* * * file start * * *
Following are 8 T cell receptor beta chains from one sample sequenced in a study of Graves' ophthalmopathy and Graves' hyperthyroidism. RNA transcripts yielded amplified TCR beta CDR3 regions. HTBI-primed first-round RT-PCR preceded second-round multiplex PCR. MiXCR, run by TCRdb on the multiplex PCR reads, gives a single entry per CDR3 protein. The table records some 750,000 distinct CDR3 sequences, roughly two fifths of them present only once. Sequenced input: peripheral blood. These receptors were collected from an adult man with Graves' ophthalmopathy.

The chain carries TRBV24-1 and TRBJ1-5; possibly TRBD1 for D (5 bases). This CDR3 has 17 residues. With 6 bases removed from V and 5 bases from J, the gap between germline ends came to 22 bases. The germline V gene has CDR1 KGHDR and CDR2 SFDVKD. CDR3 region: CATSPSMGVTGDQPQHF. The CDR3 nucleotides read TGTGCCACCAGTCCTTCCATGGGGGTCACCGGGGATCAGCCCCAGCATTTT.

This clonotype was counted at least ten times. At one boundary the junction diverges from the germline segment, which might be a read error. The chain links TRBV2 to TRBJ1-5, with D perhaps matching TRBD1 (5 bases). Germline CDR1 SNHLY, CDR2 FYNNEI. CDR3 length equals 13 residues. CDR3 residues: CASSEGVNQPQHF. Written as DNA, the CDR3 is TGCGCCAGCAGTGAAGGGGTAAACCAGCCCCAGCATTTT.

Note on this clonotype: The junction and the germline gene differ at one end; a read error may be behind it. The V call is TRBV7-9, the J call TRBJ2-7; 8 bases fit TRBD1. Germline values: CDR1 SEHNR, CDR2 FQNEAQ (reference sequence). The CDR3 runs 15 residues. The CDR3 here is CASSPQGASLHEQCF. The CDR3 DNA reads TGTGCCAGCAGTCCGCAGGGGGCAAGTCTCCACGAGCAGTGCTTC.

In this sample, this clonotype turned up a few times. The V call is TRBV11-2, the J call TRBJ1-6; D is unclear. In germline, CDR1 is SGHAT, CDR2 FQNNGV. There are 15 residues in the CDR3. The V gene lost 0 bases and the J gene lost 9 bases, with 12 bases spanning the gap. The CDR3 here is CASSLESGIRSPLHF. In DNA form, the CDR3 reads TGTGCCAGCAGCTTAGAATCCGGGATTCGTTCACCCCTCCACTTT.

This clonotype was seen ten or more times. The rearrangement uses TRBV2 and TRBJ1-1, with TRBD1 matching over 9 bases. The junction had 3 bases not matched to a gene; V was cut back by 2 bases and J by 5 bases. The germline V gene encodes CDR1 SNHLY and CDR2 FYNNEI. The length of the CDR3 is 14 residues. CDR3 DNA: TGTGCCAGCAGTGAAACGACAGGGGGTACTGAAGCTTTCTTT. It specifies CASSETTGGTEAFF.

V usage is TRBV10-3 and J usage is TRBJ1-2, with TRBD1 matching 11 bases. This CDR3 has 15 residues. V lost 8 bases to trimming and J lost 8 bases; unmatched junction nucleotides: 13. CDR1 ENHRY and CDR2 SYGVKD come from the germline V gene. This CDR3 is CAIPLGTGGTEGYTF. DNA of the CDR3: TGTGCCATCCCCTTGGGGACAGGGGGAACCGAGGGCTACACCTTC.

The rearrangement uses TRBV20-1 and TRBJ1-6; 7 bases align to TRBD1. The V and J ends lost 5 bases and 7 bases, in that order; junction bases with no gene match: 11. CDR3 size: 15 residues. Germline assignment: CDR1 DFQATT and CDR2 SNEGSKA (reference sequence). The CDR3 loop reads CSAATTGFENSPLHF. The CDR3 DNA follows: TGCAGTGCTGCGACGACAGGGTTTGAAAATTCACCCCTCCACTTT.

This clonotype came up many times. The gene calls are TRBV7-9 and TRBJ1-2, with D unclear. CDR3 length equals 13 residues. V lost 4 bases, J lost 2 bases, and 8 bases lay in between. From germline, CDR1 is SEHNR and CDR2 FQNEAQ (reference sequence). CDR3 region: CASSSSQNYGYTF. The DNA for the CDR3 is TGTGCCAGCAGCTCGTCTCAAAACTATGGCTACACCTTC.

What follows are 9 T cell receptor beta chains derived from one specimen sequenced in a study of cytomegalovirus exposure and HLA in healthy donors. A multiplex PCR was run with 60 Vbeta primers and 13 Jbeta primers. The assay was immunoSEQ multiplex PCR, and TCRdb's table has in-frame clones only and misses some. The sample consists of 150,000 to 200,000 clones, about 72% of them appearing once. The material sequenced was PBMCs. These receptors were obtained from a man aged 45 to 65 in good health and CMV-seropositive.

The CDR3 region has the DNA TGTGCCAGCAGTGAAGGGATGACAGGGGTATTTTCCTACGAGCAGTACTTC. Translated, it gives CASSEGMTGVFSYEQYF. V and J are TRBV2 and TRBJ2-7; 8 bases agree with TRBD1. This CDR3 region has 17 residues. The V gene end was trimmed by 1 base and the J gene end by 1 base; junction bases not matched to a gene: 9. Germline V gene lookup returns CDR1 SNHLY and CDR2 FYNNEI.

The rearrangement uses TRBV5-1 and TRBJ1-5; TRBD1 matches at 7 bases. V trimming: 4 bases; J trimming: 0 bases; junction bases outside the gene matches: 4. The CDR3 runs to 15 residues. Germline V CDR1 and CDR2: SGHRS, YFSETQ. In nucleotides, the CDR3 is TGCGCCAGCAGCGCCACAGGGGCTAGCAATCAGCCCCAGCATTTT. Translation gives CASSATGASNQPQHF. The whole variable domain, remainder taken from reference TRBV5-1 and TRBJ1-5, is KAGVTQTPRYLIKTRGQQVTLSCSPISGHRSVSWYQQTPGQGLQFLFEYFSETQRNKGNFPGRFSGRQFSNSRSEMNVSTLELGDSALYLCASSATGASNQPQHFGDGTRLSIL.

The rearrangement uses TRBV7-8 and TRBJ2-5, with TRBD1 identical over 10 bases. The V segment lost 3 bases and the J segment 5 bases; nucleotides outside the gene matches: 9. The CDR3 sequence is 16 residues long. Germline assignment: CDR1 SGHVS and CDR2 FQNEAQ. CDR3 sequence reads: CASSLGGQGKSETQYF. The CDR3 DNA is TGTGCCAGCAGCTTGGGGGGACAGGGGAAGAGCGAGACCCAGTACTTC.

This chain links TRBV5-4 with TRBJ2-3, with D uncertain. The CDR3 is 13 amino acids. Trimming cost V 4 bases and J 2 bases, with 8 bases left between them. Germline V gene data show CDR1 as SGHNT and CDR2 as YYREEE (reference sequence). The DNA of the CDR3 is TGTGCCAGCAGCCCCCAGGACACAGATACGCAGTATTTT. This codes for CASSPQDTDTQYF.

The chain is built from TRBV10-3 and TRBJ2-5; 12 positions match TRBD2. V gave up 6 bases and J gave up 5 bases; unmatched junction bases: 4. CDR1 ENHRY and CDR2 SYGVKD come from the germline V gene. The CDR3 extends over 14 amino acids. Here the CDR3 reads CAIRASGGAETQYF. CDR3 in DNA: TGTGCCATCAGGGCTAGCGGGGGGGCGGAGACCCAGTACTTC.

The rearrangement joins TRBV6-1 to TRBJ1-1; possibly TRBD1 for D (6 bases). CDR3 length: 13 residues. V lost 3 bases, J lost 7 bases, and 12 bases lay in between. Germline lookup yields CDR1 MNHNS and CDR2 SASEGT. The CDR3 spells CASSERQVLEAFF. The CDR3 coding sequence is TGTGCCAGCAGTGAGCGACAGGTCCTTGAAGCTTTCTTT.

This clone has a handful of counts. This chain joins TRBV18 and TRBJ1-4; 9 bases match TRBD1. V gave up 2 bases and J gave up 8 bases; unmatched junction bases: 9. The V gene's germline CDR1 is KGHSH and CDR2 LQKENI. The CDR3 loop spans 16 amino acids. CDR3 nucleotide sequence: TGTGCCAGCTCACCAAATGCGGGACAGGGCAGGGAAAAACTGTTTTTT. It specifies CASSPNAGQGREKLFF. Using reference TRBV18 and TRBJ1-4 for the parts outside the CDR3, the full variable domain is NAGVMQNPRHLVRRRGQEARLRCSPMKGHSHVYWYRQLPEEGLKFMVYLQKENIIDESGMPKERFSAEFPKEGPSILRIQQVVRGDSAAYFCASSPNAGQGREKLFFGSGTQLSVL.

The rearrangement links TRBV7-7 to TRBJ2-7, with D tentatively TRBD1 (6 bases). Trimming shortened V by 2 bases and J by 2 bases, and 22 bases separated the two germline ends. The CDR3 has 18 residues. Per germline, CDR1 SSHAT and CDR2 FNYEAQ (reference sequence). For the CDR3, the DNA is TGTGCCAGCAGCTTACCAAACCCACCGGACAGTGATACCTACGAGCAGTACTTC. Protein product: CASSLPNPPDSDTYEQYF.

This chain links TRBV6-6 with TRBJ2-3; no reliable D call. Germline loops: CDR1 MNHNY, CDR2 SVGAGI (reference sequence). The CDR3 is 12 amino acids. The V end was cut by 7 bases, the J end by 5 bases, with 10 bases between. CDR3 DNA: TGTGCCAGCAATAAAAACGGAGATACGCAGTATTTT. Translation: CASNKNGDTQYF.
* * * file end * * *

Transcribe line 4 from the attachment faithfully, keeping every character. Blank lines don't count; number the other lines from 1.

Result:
Note on this clonotype: The junction and the germline gene differ at one end; a read error may be behind it. The V call is TRBV7-9, the J call TRBJ2-7; 8 bases fit TRBD1. Germline values: CDR1 SEHNR, CDR2 FQNEAQ (reference sequence). The CDR3 runs 15 residues. The CDR3 here is CASSPQGASLHEQCF. The CDR3 DNA reads TGTGCCAGCAGTCCGCAGGGGGCAAGTCTCCACGAGCAGTGCTTC.